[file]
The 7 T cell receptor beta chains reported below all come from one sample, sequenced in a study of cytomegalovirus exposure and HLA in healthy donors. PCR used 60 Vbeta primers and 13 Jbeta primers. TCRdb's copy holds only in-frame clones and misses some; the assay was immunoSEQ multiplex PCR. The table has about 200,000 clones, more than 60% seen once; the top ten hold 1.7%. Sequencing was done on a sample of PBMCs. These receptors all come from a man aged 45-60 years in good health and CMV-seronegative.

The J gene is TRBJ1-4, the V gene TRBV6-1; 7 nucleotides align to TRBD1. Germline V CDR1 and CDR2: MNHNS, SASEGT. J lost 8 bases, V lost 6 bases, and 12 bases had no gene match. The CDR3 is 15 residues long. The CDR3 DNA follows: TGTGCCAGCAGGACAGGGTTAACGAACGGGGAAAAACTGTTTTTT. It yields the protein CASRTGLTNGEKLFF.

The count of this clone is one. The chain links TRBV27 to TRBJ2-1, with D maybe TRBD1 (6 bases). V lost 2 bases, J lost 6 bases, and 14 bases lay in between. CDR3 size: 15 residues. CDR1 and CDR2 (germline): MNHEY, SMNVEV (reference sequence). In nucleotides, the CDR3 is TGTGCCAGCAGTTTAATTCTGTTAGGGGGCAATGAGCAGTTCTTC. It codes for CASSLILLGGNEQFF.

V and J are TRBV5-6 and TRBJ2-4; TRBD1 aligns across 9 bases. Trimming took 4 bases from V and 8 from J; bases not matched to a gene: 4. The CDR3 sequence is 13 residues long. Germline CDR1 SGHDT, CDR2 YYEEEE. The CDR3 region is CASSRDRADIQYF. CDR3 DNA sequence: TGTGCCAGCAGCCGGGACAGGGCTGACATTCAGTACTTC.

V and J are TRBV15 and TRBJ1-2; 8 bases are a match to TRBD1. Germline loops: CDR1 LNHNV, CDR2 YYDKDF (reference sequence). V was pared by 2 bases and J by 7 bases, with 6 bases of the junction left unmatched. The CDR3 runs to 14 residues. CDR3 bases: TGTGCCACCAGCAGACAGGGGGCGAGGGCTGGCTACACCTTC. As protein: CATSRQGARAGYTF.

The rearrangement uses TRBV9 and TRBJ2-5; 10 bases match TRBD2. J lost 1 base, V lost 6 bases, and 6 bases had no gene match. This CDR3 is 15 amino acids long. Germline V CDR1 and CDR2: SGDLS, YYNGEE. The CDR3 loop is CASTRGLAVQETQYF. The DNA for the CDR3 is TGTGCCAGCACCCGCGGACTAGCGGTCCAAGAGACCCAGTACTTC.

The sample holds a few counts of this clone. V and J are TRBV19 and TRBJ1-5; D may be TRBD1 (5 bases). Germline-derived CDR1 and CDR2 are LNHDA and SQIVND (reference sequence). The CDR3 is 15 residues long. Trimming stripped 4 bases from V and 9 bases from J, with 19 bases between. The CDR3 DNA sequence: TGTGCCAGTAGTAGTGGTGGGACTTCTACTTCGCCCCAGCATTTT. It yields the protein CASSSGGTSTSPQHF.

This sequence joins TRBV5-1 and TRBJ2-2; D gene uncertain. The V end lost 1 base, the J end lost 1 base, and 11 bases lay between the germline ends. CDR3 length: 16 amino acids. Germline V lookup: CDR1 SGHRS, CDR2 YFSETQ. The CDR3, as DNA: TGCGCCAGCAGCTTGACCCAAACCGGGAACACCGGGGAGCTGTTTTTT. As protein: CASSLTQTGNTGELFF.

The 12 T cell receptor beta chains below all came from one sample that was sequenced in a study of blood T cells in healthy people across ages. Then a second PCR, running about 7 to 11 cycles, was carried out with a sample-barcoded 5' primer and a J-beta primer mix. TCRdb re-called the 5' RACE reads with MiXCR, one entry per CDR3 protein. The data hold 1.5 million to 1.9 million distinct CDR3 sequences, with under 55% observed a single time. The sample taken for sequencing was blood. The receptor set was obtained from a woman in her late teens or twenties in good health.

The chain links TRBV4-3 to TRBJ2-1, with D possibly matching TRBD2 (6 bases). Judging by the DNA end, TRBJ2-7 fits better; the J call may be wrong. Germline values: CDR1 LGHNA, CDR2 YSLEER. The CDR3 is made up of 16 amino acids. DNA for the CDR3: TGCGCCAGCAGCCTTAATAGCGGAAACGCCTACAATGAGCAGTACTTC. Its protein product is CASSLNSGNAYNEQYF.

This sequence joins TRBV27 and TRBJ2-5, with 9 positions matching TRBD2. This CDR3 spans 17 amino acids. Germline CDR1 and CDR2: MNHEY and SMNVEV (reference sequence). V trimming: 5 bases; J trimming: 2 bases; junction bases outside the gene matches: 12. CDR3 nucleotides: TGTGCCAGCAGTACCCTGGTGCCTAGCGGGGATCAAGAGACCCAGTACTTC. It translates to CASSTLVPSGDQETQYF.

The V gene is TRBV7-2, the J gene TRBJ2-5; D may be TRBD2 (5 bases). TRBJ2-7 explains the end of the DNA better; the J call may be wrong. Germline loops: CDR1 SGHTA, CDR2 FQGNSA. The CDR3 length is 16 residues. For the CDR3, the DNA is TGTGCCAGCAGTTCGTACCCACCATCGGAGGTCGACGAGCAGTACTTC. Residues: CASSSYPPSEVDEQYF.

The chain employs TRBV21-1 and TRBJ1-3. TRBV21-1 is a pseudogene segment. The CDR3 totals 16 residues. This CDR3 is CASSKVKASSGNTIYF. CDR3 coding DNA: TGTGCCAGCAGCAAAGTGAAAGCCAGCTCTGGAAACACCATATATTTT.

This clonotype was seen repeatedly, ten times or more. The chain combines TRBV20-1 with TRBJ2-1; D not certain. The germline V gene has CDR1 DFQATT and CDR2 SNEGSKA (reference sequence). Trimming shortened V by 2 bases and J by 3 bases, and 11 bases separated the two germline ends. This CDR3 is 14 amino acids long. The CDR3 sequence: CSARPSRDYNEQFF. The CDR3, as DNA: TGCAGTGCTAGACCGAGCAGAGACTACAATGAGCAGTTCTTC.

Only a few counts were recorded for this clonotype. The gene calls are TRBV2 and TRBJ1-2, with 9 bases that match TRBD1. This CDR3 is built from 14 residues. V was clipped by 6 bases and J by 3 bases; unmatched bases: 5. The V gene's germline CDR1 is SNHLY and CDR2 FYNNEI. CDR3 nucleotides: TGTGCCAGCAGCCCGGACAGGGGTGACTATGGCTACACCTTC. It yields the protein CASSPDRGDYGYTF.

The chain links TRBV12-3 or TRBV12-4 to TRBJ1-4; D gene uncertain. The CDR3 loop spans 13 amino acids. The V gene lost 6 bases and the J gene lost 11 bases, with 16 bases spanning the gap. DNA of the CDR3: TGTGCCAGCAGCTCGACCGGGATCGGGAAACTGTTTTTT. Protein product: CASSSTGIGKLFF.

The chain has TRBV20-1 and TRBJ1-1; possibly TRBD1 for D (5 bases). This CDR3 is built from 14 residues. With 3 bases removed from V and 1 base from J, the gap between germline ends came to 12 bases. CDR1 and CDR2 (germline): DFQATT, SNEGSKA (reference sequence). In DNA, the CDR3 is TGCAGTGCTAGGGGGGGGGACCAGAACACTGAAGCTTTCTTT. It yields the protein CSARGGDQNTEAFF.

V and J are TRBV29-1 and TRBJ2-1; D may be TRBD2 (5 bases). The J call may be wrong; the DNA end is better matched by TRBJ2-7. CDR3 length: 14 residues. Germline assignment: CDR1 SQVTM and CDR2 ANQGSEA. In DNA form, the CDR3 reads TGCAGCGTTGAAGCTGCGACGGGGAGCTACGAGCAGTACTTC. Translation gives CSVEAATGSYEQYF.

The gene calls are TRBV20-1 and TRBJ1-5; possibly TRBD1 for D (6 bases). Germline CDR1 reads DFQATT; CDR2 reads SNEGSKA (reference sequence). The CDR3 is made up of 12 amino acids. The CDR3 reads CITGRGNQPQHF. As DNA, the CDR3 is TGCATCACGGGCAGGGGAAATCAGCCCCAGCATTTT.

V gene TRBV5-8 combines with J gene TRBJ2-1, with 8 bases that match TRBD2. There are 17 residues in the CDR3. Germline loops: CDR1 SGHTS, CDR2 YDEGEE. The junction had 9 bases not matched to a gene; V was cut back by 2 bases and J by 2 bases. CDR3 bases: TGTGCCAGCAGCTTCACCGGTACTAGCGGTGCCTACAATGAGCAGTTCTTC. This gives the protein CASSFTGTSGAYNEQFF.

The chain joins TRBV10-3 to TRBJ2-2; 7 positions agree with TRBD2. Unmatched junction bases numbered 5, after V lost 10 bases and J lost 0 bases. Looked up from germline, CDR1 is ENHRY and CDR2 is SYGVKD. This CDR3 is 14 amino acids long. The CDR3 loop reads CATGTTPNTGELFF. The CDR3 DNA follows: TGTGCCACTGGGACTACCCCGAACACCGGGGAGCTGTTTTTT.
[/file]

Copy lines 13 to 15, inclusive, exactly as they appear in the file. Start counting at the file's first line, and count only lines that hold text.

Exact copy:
The chain employs TRBV21-1 and TRBJ1-3. TRBV21-1 is a pseudogene segment. The CDR3 totals 16 residues. This CDR3 is CASSKVKASSGNTIYF. CDR3 coding DNA: TGTGCCAGCAGCAAAGTGAAAGCCAGCTCTGGAAACACCATATATTTT.

This clonotype was seen repeatedly, ten times or more. The chain combines TRBV20-1 with TRBJ2-1; D not certain. The germline V gene has CDR1 DFQATT and CDR2 SNEGSKA (reference sequence). Trimming shortened V by 2 bases and J by 3 bases, and 11 bases separated the two germline ends. This CDR3 is 14 amino acids long. The CDR3 sequence: CSARPSRDYNEQFF. The CDR3, as DNA: TGCAGTGCTAGACCGAGCAGAGACTACAATGAGCAGTTCTTC.

Only a few counts were recorded for this clonotype. The gene calls are TRBV2 and TRBJ1-2, with 9 bases that match TRBD1. This CDR3 is built from 14 residues. V was clipped by 6 bases and J by 3 bases; unmatched bases: 5. The V gene's germline CDR1 is SNHLY and CDR2 FYNNEI. CDR3 nucleotides: TGTGCCAGCAGCCCGGACAGGGGTGACTATGGCTACACCTTC. It yields the protein CASSPDRGDYGYTF.